Applesauce for the World

Applesauce Hits The Road

The benefits of applesauce, especially when combined with exercise and supplements from companies like Purity Products, are tremendous and can easily fit into your fitness diet for it's nutrition, fiber and cleansing properties.

But, for today, I thought I'd do a follow up to my applesauce article. Applesauce recipes are on the horizon, but, for now I figured that since I got the ball rolling with a"tasting of what it was like to work for myself and, more specifically in the food industry, that today I'd elaborate a bit on some of the different aspects of the biz that I enjoyed.

These are going to be parts of the applesauce gourmet food gift business that fit well with my personality on different levels. Things like working the food tastings, recipe creation, baking and cooking, working with the creative folks that developed our logo, etc.

Just for kicks and, because it's one of the parts I enjoyed the most and therefore the area in which I have some of the greatest memories, I want to talk about what we called the applesauce "food tastings".

Apple Butter(ing up)

Basically, after we created working recipes, had our logo developed and our labels/packaging/safety collars designed then I would begin by visiting with other businesses that I thought would be compatible with ours, such as gourmet food stores or gourmet food gift basket businesses, and approaching the owners with the idea of them carrying our product line in their establishment.

Now, this may seem like an easy thing to do, but, remember that 1) they've never heard of me or my applesauce business, and 2) they risk their reputation if a product they bring in turns out to be a bad reflection on them. This is where packaging and recipes meet. I mean, what if I had some stupid, lame recipe flavor combination such as sardine and marshmallow applesauce? Or turnip and liver? Sure, they might work in a niche market (a VERY niche market), but, when you get down and dirty they just aren't that appealing.

So, generally, here's how I would approach them. I would first bring in some samples for them to taste. This is good. This gives them something tangible with which to work. To begin with, they can feel and look at the jars.

Are they something unique and attractive or another type of"mason" jar with another homemade"Jacks Happy Applesauce"label shot off of an inkjet printer with a logo you came up with on napkin at Pizza Hut? Does the product look like you invested some time and thought in the design and handling? Is the logo fresh and different, eye catching and draw the attention of the customer by standing out from the other salsas, jams, jellies and applesauces lined up on the shelves?

There's only so much room for another "Aunt Alice's Homemade Whatever" or"Grandma Betty's Favorite You Name It". Go into any local orchard or gift basket store and look around at how similar many of the products are on the shelves.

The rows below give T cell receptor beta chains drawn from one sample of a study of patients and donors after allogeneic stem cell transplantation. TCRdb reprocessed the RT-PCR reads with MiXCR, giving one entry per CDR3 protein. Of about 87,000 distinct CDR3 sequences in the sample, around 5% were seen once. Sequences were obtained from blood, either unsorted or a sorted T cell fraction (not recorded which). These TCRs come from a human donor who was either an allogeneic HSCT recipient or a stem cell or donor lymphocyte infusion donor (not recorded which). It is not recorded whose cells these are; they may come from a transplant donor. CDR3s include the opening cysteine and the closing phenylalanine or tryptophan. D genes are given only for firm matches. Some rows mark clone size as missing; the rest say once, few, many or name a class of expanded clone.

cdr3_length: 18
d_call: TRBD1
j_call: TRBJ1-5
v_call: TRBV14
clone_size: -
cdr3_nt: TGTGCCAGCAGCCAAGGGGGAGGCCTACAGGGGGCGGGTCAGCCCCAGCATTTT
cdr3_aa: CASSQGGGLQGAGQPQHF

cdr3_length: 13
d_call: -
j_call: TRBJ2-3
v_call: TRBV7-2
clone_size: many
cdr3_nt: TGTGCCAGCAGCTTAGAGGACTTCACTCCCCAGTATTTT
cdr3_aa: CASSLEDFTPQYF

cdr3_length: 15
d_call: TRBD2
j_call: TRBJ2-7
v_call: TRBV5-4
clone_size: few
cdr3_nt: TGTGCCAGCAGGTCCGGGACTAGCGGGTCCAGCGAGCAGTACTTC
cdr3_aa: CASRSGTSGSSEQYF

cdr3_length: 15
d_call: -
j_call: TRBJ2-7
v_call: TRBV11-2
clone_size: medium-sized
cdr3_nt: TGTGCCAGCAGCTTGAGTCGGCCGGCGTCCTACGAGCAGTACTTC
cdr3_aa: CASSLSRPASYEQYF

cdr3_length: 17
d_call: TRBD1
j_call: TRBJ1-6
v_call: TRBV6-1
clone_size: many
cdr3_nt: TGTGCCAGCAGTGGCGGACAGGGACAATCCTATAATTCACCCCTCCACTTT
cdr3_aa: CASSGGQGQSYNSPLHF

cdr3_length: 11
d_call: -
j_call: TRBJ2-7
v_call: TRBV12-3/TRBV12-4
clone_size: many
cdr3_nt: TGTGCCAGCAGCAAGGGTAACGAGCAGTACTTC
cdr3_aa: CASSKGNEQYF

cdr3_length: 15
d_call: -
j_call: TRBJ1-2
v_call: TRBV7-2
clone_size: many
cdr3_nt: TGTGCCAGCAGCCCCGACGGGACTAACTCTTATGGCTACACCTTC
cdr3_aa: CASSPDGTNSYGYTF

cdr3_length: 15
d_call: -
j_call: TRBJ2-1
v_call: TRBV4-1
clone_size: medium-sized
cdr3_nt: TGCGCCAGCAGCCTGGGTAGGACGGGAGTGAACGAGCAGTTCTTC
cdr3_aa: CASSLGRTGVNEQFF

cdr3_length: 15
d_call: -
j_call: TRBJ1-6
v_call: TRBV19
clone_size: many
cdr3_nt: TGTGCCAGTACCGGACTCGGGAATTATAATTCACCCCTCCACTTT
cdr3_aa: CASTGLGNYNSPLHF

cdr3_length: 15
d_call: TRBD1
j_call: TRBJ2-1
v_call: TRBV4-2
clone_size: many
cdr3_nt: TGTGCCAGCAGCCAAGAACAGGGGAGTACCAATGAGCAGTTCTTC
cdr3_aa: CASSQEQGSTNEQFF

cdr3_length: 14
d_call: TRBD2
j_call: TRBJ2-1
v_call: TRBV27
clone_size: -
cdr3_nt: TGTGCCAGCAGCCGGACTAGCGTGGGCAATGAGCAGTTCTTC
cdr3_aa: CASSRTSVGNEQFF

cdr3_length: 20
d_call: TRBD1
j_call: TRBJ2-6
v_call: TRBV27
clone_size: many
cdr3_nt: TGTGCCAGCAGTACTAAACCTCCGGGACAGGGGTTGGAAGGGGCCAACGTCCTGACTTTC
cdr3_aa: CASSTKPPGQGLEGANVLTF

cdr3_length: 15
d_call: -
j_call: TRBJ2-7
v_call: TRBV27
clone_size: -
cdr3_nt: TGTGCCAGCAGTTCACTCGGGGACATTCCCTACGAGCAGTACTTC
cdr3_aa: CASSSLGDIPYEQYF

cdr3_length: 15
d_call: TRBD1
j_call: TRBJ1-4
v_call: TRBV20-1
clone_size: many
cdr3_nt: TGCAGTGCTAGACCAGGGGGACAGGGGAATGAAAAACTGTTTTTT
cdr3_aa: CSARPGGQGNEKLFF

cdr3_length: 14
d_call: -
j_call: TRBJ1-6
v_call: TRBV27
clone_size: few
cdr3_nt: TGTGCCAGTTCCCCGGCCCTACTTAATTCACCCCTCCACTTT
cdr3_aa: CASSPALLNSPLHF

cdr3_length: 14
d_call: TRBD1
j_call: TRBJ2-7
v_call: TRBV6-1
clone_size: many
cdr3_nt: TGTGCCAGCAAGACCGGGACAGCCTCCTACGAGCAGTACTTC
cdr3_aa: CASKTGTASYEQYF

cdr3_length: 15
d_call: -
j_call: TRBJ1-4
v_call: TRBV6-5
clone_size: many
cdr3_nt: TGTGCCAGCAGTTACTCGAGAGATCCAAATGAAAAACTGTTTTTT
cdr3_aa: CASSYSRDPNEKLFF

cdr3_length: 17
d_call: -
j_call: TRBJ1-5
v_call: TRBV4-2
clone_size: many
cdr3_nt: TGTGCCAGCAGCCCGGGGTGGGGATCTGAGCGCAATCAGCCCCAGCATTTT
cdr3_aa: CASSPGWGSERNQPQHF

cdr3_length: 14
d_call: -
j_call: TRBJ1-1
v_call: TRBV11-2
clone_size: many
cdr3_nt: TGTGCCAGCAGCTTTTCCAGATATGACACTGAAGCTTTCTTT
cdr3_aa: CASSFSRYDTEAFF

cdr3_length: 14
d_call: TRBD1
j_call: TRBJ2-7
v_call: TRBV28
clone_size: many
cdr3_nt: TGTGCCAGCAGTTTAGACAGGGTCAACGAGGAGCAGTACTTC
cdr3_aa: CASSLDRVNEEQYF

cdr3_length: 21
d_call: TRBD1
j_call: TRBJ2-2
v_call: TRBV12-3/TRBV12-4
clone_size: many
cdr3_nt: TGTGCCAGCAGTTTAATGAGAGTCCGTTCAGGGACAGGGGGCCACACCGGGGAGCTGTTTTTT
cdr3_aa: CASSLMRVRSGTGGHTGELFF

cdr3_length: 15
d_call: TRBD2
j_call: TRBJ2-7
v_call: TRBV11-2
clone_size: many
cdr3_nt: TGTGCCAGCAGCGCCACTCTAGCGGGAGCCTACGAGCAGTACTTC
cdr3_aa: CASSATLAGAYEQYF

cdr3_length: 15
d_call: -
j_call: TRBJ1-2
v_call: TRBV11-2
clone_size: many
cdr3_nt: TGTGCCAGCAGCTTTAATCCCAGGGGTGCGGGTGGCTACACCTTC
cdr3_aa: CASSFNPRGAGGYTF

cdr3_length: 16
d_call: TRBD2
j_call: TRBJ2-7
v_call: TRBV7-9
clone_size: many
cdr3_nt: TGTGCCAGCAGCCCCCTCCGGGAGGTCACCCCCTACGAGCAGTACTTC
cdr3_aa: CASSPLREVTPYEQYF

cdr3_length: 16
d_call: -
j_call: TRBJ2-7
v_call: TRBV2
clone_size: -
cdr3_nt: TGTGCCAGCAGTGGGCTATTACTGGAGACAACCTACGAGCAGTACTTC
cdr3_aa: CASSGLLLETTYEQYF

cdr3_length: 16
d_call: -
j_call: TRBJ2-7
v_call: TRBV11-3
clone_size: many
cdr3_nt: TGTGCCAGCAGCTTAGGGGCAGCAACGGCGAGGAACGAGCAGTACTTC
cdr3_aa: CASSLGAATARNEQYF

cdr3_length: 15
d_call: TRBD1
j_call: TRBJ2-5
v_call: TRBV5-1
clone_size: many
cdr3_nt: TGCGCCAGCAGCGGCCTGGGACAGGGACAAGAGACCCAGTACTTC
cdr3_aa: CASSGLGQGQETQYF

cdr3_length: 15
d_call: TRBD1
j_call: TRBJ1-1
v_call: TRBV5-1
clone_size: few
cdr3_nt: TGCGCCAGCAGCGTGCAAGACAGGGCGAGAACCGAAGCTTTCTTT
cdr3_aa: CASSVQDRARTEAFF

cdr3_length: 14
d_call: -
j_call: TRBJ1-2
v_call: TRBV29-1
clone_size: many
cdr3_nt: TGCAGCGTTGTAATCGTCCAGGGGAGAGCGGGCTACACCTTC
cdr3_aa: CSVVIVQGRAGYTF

The whole "we made our applesauce at home next to grandpa's still" look is really getting worn and tired and business owners need and gladly welcome items that are "fresh", "unique" and "new"and not just in the products name.

Remember, in our case, we targeted gourmet food gift basket and gourmet food specialty store and so there was a real need to justify cost and their ultimate markup. We were also up against a school of thought that was something along the lines of "Applesauce? Big deal! My grandmother (or mother or uncle or fill-in-the-blank) makes GREAT applesauce. Why should I pay $xx for something I get for free or cheap?"

That happened a lot. That's one of the reasons you don't see a plain applesauce in our lineup. Who wants to compare with nana? Or uncle Charlie? So we new we needed a different angle and devised flavor combinations.

Once we convinced the owner we had something new/unique we let them taste the product itself to judge as to whether they liked the quality, texture and flavor. IF we got this far we then brought up the idea of doing a tasting for their customers. This accomplished a couple of things.

First, it helped draw customers in the door. There's nothing like the smell of fresh cooked applesauce to get people curious. Second, it gave customers the chance to sample something new and maybe even novel (come on now, Pineapple/Banana?). Third, customers got the chance to talk and interact with the products creator/owner. This worked marvels and took some of the mystique out of the new addition to the stores line.

My next article will continue with examples of how the food tastings worked out. Complete with tales of some GREAT customer interactions at the gourmet food gift stores.

Applesauce Recipe Tip:

While making applesauce is hard to screw up, if you really want to make a great impression try using apple cider as the liquid for cooking down the apples instead of water. It's already concentrated and FULL of flavor.

Have an applesauce day!

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About The Author, Raymond Dudley
Ray writes from his fall foliaged home in New Hampshire. He's a entrepreneur, an actor, writer and eater. If you enjoyed this article perhaps you'd like to read more of his musings. They can found here: